The African Renewable Energy Fund (AREF), a dedicated fund focused on sub-Saharan Africa, announced that it successfully reached its target of $200 million in committed capital to support small-to-medium-scale projects. The fund is targeted at supporting sustainable private-sector led economic growth in renewable and alternative energy generation.
The fund held its first close of $100 million in March 2014 and since that time has been investing capital in grid-connected development stage renewable energy projects, including small hydro, wind, geothermal, solar and biomass projects.
AREF (headquartered in Nairobi) is the first dedicated sub-Saharan African renewable energy fund. AREF is managed by Berkeley Energy, a fund manager focused on developing and investing in renewable energy projects in emerging markets. Berkeley Energy also manages dedicated renewable energy funds in Asia. Berkeley Energy was selected by the AfDB as the fund manager for AREF following a global competitive selection process.
The African Development Bank (AFDB) and its Sustainable Energy Fund for Africa (SEFA) are AREF’s lead sponsors, with equity investment of $25 million and $25.5 million respectively. SEFA committed an additional $10 million as Project Support Facility (PSF) to structure early stage bankable deals. The Global Environment Facility (GEF) also makes the list of top sponsors with its $4.5 million contribution. In total, the AfDB-mobilised a package of $65 million, providing a solid foundation for attracting capital from commercial and institutional investors to the renewable energy segment in Africa.
Other investors at the final close are European Investment Bank (EIB) and the Global Energy Efficiency and Renewable Energy Fund (GEEREF), and the final group of investors includes the West African Development Bank (BOAD), ECOWAS Bank for Investment, Development (EBID), The Netherland Development Finance Company (FMO), Calvert Investments, the CDC Group, the Belgian Investment Company for Developing Countries (BIO), OeEB – the Development Bank of Austria, Wallace Global Fund, Sonen Capital, Berkeley Energy, and African Biofuel and Renewable Energy Company (ABREC).
With the current attention and surge of investors in renewable energy in Africa, the potential of the continent is more evident, positioning it as a likely gold mine. Africa is endowed with substantial renewable energy resources; over 300 gigawatts of hydro power capacity, a significant amount of geothermal potential, and abundant biomass, solar and wind potential.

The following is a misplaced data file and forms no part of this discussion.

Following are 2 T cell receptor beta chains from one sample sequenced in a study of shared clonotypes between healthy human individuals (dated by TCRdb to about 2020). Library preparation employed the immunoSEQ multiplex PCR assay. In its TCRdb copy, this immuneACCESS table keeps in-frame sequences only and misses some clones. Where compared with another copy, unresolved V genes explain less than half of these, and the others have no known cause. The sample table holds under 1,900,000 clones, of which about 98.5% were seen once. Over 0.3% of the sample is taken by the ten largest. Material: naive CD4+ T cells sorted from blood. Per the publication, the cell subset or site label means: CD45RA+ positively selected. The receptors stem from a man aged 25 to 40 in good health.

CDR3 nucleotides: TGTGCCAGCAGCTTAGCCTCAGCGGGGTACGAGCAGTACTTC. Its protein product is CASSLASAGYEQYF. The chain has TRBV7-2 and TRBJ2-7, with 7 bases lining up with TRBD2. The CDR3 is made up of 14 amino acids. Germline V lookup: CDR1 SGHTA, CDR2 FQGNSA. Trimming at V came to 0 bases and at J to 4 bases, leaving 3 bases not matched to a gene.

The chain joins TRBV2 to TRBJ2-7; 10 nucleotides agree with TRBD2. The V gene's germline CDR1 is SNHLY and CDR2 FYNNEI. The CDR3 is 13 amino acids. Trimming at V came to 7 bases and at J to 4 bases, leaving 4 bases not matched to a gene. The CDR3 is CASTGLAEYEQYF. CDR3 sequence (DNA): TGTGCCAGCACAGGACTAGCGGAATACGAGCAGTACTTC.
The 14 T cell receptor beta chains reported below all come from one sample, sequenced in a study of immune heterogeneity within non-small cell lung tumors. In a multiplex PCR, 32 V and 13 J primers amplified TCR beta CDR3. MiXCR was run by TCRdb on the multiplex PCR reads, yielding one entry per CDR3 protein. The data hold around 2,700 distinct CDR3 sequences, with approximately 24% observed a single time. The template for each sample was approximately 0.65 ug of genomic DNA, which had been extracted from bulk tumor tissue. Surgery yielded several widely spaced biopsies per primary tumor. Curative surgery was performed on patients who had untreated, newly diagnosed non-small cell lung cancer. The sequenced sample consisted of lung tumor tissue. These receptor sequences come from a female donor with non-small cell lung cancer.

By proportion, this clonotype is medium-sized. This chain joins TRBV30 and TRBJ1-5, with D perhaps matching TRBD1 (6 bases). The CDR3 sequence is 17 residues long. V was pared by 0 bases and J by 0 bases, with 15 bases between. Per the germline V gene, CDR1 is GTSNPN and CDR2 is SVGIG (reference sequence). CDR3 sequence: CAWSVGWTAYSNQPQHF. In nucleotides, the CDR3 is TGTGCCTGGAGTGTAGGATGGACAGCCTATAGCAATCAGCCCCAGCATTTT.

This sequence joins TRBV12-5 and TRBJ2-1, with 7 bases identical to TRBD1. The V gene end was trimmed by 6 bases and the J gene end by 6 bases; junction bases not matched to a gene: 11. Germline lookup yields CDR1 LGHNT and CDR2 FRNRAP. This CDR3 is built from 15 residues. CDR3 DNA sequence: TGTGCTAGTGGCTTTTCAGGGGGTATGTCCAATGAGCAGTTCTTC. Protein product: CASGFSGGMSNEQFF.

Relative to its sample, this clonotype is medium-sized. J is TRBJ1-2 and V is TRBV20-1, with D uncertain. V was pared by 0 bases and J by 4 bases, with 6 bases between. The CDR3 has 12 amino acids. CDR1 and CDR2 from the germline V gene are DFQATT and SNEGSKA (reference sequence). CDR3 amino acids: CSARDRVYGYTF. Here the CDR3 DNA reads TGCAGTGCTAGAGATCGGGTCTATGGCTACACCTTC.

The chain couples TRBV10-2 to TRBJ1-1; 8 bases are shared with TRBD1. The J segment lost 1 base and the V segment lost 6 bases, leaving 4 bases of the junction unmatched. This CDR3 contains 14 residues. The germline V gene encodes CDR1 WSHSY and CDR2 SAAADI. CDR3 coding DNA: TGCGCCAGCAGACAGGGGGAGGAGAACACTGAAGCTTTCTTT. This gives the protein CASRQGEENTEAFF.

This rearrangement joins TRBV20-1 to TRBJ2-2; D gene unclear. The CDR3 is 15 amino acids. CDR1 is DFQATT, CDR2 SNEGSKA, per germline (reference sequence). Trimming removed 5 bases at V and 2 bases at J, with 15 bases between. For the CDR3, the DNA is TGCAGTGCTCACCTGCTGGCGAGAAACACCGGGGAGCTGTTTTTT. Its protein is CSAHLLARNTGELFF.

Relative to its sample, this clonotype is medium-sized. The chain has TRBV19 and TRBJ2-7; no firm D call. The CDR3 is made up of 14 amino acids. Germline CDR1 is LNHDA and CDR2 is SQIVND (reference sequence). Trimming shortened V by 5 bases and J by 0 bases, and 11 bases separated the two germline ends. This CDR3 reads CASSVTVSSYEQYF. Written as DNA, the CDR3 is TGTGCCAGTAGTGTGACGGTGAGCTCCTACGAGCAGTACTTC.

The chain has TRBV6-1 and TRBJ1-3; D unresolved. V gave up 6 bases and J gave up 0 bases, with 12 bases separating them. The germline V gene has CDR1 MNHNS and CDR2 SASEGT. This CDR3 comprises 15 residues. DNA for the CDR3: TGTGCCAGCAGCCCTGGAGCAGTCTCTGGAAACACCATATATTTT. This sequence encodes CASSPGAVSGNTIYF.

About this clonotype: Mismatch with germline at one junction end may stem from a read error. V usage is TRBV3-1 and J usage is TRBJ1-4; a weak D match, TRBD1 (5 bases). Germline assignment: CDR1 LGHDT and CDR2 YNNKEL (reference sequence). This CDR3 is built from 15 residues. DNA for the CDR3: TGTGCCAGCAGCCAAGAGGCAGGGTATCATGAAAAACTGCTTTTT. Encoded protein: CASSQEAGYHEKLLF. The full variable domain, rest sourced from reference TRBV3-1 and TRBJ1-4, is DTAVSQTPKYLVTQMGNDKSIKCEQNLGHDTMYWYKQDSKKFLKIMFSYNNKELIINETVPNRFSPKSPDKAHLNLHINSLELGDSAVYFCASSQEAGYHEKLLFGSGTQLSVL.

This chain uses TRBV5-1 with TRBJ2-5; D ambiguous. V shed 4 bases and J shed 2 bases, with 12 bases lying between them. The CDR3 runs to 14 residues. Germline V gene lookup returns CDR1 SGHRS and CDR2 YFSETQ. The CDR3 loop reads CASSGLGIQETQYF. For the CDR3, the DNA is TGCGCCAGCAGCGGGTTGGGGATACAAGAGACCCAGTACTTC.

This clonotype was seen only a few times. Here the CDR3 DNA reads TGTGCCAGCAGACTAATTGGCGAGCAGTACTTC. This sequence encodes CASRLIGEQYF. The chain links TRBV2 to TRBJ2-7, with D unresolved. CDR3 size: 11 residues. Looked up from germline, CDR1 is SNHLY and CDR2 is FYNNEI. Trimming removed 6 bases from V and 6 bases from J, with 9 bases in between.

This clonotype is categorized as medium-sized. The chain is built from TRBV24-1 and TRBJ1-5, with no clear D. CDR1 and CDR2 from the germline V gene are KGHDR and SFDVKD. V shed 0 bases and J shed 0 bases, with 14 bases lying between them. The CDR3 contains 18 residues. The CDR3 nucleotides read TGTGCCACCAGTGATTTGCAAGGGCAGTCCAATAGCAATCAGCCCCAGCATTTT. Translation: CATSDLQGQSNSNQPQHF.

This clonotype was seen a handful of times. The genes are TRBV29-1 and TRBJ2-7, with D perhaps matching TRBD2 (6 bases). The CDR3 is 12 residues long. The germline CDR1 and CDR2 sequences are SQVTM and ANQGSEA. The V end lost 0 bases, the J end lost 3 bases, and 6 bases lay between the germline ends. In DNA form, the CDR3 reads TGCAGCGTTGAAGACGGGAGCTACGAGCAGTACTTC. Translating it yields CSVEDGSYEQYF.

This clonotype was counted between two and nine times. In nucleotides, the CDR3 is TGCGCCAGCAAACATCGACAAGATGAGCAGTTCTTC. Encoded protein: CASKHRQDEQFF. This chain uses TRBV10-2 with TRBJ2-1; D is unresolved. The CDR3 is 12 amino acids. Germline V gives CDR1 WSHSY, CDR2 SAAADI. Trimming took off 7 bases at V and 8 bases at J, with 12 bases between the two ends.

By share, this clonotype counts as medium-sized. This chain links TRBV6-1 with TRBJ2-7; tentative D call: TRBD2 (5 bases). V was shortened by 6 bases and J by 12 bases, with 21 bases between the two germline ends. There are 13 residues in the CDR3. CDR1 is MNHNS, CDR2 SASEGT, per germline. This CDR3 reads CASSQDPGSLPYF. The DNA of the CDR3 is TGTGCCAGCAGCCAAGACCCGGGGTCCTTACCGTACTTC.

According to research, the capture of just 0.3% of the light falling on the Sahara and Middle East deserts would meet all of Europe’s energy needs. If such a small percentage of the solar energy that falls on Africa could power Europe which consumes over 27 percent of the worlds energy, imagine what it could do to revolutionize energy generation and consumption within Africa which only accounts for 3.1 percent of current global energy consumption.
The South African branch of the global environmental advocacy organization Greenpeace says that renewable energy is cheaper than coal and nuclear power, especially when the hidden costs of environmental damage are considered.
In Africa, the need for numerous energy sources cannot be overstated, given the lack of access to power across the continent. In various parts of the Sub-Saharan region, about 500 million people lack access to electricity. Thus, investment is key for the deployment of modern, clean and affordable energy in the continent.
The renewable energy resource potential in Africa has not been fully exploited, mainly due to an opaque policy environment and limited private sector interest. The international market is yet to consider Africa as a priority investment region. For instance, the continent benefits the least from the $7 billion annual Clean Development Mechanism (CDM) projects market.
On a bright note, big renewable energy schemes are still being drawn out for the continent. At the Africa Carbon Forum in Dakar, Senegal last week, plans were announced for a solar-powered university in Nigeria, development of biofuels in Ivory Coast, and a wind farm in Senegal, among other proposed projects.
Source: Cynthia Okoroafor, Ventures Africa